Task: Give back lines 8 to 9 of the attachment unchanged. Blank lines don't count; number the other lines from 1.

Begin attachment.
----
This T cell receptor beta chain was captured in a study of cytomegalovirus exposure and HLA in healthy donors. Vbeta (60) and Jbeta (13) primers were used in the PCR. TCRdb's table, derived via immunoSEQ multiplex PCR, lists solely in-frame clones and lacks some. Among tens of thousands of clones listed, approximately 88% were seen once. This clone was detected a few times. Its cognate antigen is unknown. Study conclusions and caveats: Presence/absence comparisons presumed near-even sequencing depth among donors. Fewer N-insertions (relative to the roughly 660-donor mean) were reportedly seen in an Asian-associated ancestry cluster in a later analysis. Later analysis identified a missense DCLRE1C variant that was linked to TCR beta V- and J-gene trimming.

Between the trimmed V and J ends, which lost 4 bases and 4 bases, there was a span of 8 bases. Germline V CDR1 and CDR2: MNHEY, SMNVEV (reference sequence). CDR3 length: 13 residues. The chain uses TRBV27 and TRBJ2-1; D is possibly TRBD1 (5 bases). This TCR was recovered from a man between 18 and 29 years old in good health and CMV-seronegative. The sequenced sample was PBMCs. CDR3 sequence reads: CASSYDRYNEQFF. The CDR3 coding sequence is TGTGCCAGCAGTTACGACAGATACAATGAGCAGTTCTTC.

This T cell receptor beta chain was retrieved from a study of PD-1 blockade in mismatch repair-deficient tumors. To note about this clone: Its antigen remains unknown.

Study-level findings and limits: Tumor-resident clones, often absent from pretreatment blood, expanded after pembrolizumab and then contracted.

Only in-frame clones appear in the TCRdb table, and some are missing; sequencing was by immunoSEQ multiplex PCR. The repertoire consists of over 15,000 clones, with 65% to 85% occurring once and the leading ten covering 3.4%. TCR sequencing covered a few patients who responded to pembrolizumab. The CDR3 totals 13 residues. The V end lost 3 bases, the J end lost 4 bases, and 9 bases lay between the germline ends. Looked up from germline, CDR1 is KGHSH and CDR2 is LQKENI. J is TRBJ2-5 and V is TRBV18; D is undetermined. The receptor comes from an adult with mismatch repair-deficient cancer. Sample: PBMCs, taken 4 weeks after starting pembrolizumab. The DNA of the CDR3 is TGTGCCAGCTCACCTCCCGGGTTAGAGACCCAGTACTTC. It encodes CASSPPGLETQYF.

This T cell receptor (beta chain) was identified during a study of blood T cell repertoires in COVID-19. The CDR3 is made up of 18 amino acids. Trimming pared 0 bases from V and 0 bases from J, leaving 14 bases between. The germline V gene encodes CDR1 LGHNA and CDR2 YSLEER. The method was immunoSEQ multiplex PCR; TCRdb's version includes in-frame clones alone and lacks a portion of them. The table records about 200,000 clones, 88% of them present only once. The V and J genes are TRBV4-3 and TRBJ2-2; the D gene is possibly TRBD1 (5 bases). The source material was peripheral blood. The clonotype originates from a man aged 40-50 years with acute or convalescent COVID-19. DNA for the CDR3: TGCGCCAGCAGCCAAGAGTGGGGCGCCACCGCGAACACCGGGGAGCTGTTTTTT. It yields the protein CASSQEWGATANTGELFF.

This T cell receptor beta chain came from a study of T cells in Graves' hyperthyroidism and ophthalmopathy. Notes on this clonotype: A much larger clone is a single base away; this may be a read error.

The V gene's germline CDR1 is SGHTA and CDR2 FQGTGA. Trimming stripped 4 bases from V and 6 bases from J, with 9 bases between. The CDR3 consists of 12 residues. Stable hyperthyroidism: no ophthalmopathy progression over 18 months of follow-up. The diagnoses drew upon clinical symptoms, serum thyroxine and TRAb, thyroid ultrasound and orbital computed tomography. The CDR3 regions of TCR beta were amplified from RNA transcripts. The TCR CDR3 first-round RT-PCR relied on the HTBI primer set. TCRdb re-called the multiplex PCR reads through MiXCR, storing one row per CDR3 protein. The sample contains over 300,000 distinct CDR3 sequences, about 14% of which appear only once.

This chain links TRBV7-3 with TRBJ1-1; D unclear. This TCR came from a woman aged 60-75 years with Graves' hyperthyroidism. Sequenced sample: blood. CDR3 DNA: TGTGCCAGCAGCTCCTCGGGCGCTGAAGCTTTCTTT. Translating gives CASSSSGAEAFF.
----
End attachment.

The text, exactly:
The V gene's germline CDR1 is SGHTA and CDR2 FQGTGA. Trimming stripped 4 bases from V and 6 bases from J, with 9 bases between. The CDR3 consists of 12 residues. Stable hyperthyroidism: no ophthalmopathy progression over 18 months of follow-up. The diagnoses drew upon clinical symptoms, serum thyroxine and TRAb, thyroid ultrasound and orbital computed tomography. The CDR3 regions of TCR beta were amplified from RNA transcripts. The TCR CDR3 first-round RT-PCR relied on the HTBI primer set. TCRdb re-called the multiplex PCR reads through MiXCR, storing one row per CDR3 protein. The sample contains over 300,000 distinct CDR3 sequences, about 14% of which appear only once.

This chain links TRBV7-3 with TRBJ1-1; D unclear. This TCR came from a woman aged 60-75 years with Graves' hyperthyroidism. Sequenced sample: blood. CDR3 DNA: TGTGCCAGCAGCTCCTCGGGCGCTGAAGCTTTCTTT. Translating gives CASSSSGAEAFF.